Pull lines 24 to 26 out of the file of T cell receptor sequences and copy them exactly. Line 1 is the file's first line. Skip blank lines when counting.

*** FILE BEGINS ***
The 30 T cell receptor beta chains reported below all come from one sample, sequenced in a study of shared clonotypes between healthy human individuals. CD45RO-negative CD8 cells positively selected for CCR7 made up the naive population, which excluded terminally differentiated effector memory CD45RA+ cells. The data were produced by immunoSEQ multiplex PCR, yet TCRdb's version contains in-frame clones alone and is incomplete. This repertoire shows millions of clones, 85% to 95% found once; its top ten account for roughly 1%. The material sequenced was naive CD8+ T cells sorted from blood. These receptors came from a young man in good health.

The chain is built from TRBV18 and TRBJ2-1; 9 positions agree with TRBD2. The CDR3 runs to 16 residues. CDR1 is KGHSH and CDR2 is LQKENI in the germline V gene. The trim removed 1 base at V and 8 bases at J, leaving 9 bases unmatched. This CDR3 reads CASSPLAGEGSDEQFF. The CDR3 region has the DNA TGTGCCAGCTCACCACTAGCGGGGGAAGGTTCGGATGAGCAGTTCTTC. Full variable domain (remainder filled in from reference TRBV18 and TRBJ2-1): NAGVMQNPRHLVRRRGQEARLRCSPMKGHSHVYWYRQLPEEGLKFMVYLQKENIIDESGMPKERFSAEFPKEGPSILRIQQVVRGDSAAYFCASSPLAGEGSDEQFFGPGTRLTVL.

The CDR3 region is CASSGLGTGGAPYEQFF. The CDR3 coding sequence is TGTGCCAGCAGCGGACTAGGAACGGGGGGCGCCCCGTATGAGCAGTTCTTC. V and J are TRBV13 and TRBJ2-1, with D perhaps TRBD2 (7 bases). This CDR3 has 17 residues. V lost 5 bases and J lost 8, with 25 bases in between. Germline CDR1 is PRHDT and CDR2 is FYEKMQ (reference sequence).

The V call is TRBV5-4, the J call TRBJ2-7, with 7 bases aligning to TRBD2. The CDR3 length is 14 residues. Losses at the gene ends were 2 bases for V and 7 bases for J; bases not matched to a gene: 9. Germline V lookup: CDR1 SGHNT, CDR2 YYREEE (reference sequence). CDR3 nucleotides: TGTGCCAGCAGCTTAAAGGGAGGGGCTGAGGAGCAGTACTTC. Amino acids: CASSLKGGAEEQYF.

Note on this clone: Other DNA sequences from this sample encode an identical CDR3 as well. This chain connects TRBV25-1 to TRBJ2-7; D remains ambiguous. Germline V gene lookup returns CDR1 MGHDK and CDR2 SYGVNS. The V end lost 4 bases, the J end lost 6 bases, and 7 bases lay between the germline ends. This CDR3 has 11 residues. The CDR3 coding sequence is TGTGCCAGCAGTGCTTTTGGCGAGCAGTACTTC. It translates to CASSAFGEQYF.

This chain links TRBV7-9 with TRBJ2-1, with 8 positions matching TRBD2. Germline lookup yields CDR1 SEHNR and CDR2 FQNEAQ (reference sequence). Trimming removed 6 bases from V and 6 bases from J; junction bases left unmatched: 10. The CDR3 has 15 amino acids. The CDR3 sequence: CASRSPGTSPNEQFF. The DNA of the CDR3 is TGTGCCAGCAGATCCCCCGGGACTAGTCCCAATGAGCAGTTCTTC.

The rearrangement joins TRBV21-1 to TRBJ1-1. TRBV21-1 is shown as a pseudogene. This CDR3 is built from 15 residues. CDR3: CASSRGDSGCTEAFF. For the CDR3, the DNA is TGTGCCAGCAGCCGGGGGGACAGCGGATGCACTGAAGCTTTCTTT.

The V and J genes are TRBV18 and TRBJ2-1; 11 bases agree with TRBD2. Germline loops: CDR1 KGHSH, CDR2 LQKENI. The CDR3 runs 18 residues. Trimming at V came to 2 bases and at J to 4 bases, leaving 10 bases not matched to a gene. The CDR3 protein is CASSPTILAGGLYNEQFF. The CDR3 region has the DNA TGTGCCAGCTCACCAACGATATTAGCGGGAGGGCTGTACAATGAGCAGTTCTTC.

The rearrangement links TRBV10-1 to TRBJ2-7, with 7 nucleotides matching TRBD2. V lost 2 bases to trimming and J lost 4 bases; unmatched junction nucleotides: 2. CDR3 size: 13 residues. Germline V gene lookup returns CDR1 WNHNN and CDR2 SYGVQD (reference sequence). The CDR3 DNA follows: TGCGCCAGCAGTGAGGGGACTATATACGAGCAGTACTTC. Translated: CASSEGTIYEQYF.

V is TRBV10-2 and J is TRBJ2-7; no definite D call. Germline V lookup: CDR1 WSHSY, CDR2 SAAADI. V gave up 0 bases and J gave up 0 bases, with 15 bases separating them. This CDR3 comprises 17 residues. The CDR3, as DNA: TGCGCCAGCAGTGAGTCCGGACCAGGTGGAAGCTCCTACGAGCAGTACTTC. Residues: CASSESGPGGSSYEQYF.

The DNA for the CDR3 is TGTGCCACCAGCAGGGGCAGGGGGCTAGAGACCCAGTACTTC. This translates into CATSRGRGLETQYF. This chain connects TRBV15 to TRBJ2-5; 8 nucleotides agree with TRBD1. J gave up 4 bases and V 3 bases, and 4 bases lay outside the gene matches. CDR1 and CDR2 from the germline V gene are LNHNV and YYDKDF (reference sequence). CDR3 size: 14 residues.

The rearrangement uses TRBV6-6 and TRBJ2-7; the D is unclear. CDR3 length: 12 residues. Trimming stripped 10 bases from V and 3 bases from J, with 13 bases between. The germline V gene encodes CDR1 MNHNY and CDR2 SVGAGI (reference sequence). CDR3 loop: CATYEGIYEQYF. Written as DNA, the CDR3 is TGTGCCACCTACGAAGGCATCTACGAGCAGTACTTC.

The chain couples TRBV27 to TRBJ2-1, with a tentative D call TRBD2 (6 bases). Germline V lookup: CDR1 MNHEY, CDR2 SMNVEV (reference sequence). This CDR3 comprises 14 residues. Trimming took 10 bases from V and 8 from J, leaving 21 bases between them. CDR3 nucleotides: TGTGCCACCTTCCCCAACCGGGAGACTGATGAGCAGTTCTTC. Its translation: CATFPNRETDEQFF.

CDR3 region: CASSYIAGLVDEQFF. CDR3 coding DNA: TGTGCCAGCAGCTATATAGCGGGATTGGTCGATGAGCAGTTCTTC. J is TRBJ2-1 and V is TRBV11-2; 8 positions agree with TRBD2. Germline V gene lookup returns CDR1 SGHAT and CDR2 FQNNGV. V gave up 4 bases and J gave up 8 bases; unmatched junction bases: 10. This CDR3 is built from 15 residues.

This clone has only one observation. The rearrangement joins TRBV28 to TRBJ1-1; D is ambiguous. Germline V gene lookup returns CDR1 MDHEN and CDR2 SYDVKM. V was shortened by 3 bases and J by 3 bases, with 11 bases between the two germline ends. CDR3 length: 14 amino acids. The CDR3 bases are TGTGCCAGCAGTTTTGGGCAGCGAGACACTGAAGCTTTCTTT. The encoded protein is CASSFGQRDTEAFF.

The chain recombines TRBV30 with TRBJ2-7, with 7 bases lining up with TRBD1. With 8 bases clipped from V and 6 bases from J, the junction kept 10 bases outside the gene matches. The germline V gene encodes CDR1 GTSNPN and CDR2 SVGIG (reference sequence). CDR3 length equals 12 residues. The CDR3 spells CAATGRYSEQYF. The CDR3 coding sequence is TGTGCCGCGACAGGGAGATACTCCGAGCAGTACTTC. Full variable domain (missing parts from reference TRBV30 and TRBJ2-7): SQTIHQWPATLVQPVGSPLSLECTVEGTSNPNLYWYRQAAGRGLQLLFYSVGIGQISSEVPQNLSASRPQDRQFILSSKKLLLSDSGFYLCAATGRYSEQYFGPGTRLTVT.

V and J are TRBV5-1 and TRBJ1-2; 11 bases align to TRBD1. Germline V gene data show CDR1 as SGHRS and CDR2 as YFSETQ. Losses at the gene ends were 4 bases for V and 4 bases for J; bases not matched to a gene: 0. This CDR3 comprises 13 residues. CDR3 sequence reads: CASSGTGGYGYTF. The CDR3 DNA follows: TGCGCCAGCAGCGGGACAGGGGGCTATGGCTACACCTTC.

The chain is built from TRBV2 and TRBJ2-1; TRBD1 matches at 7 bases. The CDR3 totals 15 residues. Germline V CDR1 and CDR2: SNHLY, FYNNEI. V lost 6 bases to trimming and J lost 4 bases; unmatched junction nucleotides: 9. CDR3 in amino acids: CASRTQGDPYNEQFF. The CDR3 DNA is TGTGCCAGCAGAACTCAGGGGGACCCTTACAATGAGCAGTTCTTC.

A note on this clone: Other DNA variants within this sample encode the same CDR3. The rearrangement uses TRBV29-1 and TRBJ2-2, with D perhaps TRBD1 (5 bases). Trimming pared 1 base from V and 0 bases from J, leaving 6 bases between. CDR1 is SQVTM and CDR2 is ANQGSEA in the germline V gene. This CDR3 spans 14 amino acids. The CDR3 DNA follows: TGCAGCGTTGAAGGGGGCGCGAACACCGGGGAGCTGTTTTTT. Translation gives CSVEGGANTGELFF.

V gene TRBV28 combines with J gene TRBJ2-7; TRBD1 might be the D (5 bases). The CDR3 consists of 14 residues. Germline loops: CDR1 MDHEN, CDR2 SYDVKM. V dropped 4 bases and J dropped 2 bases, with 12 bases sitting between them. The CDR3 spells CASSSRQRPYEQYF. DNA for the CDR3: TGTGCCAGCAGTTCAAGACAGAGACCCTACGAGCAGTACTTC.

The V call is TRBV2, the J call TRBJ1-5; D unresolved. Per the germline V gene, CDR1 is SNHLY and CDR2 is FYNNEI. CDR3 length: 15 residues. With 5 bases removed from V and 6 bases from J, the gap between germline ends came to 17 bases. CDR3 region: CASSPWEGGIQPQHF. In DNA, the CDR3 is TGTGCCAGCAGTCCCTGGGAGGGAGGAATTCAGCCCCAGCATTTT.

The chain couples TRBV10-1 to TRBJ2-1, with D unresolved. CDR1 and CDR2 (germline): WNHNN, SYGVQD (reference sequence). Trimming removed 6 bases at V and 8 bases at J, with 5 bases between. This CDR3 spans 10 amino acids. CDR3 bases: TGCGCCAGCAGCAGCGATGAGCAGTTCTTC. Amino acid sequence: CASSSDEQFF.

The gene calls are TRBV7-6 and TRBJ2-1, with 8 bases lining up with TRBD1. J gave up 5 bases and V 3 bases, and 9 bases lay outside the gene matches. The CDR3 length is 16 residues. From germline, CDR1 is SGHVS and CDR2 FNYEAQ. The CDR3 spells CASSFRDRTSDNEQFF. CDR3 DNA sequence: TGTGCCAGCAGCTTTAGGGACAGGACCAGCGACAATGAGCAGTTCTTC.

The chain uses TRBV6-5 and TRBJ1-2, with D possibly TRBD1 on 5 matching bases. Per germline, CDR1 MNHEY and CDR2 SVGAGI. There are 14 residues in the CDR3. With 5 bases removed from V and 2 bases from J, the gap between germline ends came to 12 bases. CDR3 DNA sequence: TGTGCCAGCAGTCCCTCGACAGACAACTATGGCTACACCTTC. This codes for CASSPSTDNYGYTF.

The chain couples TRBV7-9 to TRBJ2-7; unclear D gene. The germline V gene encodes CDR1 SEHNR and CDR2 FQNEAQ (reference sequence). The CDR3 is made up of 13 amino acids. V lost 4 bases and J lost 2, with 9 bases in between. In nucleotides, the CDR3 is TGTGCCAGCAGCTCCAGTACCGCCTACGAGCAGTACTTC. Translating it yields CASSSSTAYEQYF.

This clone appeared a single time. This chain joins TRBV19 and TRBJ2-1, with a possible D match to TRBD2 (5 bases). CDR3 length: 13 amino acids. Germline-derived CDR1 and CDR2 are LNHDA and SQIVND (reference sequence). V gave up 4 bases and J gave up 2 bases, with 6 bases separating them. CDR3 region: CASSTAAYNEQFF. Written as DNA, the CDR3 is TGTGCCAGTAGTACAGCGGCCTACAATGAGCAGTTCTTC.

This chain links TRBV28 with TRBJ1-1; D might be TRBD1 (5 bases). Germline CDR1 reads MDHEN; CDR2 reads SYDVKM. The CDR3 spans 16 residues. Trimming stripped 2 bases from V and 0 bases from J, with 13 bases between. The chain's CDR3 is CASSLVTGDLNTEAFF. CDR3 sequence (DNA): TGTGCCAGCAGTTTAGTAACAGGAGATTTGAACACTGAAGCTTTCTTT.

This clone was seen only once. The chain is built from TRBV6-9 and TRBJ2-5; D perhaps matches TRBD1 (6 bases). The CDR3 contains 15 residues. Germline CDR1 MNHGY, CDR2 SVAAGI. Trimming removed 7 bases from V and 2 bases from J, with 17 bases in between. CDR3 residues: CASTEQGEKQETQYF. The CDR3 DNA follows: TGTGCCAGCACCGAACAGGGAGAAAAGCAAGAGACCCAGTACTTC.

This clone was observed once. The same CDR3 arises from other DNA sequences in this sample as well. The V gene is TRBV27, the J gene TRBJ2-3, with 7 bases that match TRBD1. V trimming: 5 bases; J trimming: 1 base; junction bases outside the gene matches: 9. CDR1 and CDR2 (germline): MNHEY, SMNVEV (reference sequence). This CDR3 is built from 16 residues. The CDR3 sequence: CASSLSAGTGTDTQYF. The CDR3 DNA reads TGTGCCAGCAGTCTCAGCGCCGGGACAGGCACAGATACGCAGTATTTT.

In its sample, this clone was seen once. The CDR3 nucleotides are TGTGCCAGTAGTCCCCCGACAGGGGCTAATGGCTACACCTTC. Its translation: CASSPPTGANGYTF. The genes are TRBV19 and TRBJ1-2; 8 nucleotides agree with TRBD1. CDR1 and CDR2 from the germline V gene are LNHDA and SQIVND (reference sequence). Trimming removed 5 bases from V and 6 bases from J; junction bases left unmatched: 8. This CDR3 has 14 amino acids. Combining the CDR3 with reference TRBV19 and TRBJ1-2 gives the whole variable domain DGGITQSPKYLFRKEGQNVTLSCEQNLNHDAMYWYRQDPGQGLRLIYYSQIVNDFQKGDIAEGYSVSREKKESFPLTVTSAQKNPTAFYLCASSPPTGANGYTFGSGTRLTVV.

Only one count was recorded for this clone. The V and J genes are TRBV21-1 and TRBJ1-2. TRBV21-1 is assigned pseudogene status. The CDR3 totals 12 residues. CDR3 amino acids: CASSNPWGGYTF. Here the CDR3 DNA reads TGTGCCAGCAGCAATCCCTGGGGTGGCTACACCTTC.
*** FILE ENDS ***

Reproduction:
The chain uses TRBV6-5 and TRBJ1-2, with D possibly TRBD1 on 5 matching bases. Per germline, CDR1 MNHEY and CDR2 SVGAGI. There are 14 residues in the CDR3. With 5 bases removed from V and 2 bases from J, the gap between germline ends came to 12 bases. CDR3 DNA sequence: TGTGCCAGCAGTCCCTCGACAGACAACTATGGCTACACCTTC. This codes for CASSPSTDNYGYTF.

The chain couples TRBV7-9 to TRBJ2-7; unclear D gene. The germline V gene encodes CDR1 SEHNR and CDR2 FQNEAQ (reference sequence). The CDR3 is made up of 13 amino acids. V lost 4 bases and J lost 2, with 9 bases in between. In nucleotides, the CDR3 is TGTGCCAGCAGCTCCAGTACCGCCTACGAGCAGTACTTC. Translating it yields CASSSSTAYEQYF.

This clone appeared a single time. This chain joins TRBV19 and TRBJ2-1, with a possible D match to TRBD2 (5 bases). CDR3 length: 13 amino acids. Germline-derived CDR1 and CDR2 are LNHDA and SQIVND (reference sequence). V gave up 4 bases and J gave up 2 bases, with 6 bases separating them. CDR3 region: CASSTAAYNEQFF. Written as DNA, the CDR3 is TGTGCCAGTAGTACAGCGGCCTACAATGAGCAGTTCTTC.